Now that you have transferred your alterations to your pattern you can cut your fabric. Cutting your fabric and lining is easy.
- Cut 2 of the Upper Cup in Self and in Lining
- Cut 2 of the Lower Cup in Self and in Lining
- Cut 1 on fold of the Centre Front in Self and in Lining
- Cut 1 on fold of the Centre Back in Self and in Lining
- Cut 2 Side front in Self - optional to cut lining too. I am using a heavy spandex so I didn't feel I needed a lining. If you are using a light coloured fabric, or an unstable knit, line it!
- Cut 2 Side back in Self - lining here is optional too
Why line a swimsuit if your fabric is opaque? Lining does a couple of things. It gives your fabric stability - especially if you are not using a spandex swimsuit fabric. Fabric clings when they are wet, proudly displaying every nook and cranny that you may not necessarily want on display at the local beach. Lining gives you that extra layer. Lighter fabrics, as many of us know, lose their opacity when wet. Lining will prevent an unwanted "Surprise" when you emerge from the water. So, the moral of the story is, it's very important to line a swimsuit.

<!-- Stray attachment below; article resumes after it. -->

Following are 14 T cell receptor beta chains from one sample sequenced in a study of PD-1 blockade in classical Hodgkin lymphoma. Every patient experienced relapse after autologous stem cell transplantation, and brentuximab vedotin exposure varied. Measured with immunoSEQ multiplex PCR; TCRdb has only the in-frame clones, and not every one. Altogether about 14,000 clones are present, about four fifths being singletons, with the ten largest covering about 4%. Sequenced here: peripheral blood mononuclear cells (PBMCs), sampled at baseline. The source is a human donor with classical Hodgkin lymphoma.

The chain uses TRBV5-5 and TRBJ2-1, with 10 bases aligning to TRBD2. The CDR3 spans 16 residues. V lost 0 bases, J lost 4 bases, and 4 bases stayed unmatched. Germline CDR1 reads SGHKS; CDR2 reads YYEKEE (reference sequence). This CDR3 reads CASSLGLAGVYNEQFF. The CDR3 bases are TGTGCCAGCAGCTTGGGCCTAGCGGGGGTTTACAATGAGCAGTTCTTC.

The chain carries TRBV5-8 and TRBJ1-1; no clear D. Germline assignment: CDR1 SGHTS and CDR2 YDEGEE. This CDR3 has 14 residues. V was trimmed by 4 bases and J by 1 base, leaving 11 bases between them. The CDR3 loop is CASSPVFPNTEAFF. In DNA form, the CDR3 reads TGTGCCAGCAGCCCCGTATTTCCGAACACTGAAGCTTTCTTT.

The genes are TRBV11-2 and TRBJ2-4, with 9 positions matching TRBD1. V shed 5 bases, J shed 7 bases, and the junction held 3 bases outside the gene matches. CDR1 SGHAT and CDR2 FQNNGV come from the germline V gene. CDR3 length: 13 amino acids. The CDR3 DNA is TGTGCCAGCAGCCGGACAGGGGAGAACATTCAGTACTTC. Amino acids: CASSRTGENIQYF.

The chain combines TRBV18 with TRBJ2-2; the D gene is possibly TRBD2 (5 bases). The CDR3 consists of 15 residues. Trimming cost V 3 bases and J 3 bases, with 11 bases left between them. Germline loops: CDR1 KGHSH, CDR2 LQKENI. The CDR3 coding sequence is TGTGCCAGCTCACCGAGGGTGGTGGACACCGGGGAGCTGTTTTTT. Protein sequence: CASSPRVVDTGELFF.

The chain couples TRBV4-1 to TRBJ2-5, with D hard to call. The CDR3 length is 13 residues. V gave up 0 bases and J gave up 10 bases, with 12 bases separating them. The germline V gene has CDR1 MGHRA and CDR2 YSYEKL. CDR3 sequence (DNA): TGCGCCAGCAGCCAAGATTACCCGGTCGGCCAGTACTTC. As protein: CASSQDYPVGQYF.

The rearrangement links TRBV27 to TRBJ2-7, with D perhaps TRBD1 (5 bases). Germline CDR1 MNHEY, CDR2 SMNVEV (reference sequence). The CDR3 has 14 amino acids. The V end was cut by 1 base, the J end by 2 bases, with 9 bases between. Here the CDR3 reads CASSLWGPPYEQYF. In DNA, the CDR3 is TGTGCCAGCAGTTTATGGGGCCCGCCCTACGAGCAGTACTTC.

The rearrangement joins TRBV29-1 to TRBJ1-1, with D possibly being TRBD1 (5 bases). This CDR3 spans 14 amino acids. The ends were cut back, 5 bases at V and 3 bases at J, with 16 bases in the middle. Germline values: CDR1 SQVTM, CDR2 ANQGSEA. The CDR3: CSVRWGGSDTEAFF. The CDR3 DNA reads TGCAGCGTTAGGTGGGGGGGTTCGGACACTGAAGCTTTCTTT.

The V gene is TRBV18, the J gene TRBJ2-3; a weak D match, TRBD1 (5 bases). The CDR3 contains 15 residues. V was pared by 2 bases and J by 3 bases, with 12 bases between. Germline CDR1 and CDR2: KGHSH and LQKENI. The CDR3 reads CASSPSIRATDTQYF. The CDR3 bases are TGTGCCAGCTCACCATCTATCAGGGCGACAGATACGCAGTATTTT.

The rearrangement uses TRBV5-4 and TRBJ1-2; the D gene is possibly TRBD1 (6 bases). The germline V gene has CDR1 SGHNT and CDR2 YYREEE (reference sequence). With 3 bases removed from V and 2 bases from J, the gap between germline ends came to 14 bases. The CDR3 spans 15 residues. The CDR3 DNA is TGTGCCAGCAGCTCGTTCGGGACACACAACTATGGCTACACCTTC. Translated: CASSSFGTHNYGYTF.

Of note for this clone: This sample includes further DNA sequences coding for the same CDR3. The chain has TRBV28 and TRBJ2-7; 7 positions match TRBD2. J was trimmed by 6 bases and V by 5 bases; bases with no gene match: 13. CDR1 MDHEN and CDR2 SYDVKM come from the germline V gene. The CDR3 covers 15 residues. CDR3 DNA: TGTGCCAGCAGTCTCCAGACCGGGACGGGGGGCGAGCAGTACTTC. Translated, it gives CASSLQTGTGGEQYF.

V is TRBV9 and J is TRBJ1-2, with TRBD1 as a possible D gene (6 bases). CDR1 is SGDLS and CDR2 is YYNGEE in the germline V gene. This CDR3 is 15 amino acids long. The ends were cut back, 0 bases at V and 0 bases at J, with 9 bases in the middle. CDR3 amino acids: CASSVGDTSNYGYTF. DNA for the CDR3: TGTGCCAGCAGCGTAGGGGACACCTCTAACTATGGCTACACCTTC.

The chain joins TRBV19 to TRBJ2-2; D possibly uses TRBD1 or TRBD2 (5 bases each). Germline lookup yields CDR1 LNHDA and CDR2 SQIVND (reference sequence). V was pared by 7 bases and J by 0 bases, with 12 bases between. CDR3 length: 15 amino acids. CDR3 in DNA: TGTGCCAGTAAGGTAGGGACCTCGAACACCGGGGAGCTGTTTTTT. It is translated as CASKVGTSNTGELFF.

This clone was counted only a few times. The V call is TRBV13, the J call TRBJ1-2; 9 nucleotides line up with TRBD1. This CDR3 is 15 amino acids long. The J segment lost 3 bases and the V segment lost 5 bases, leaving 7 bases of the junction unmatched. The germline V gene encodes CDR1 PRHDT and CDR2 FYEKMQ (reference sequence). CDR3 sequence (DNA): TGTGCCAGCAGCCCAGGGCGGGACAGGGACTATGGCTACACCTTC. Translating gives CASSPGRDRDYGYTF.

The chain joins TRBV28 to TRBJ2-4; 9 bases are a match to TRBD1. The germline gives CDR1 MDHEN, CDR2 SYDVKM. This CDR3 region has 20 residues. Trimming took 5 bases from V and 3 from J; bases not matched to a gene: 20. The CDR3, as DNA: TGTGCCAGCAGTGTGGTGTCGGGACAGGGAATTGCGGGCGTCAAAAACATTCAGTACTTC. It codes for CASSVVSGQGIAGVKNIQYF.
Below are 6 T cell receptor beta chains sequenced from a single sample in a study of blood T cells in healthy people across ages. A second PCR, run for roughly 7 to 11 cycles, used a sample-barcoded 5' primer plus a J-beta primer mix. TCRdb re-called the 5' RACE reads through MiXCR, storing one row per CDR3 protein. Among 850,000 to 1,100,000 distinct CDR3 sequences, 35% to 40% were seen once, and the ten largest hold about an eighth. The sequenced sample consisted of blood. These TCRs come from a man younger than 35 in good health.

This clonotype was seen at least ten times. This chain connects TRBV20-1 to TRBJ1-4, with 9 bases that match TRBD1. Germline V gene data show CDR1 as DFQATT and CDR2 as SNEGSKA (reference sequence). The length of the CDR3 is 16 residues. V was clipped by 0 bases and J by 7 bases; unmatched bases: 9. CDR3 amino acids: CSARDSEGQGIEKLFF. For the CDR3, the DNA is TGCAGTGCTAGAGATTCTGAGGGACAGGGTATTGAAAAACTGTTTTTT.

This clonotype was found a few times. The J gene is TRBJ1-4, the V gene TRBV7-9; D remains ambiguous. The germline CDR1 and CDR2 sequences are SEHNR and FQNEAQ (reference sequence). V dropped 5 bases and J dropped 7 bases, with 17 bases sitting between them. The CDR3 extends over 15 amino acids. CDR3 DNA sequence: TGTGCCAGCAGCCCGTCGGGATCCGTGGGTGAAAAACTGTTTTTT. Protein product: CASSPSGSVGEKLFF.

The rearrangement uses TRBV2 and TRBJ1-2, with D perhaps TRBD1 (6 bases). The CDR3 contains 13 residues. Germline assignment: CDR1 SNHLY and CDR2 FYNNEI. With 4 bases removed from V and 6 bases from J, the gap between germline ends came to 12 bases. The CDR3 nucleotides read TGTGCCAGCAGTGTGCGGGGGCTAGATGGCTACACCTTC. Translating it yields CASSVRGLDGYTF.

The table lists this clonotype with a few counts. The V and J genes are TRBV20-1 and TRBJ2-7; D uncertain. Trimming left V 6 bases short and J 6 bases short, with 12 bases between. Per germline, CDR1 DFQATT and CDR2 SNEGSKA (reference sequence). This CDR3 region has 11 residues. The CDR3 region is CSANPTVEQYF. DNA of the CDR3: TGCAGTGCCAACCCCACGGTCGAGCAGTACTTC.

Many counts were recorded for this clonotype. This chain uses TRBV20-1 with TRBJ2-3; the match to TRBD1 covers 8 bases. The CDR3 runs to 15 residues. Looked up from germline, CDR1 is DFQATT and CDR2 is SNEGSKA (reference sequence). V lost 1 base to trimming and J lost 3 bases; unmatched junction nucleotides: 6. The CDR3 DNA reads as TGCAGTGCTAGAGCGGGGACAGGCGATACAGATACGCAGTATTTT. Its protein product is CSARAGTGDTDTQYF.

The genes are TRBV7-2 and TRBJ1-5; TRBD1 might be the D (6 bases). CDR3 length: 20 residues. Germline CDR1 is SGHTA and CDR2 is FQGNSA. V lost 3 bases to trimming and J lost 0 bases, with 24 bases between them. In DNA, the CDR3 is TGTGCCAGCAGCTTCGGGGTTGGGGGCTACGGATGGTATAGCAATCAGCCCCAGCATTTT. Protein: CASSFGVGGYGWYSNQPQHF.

Pins are your friend when cutting knits. When sewing for myself, I am sometimes so excited to get a project underway, that I am skimpy on the pinning. Properly pinning your fabric will prevent it from sliding, so you're sure to get exact cuts each time.
**If you are sewing a 2 piece version, you follow these directions exactly, except that you cut along the waist lines** I've included a crotch lining gusset piece for people who may want to sew the bottoms as panties, but don't want a fully lined garment. You will find that the crotch seam on this garment sits pretty close to the middle of the legs, which slightly off-sets the crotch lining, providing more coverage up front than towards the back.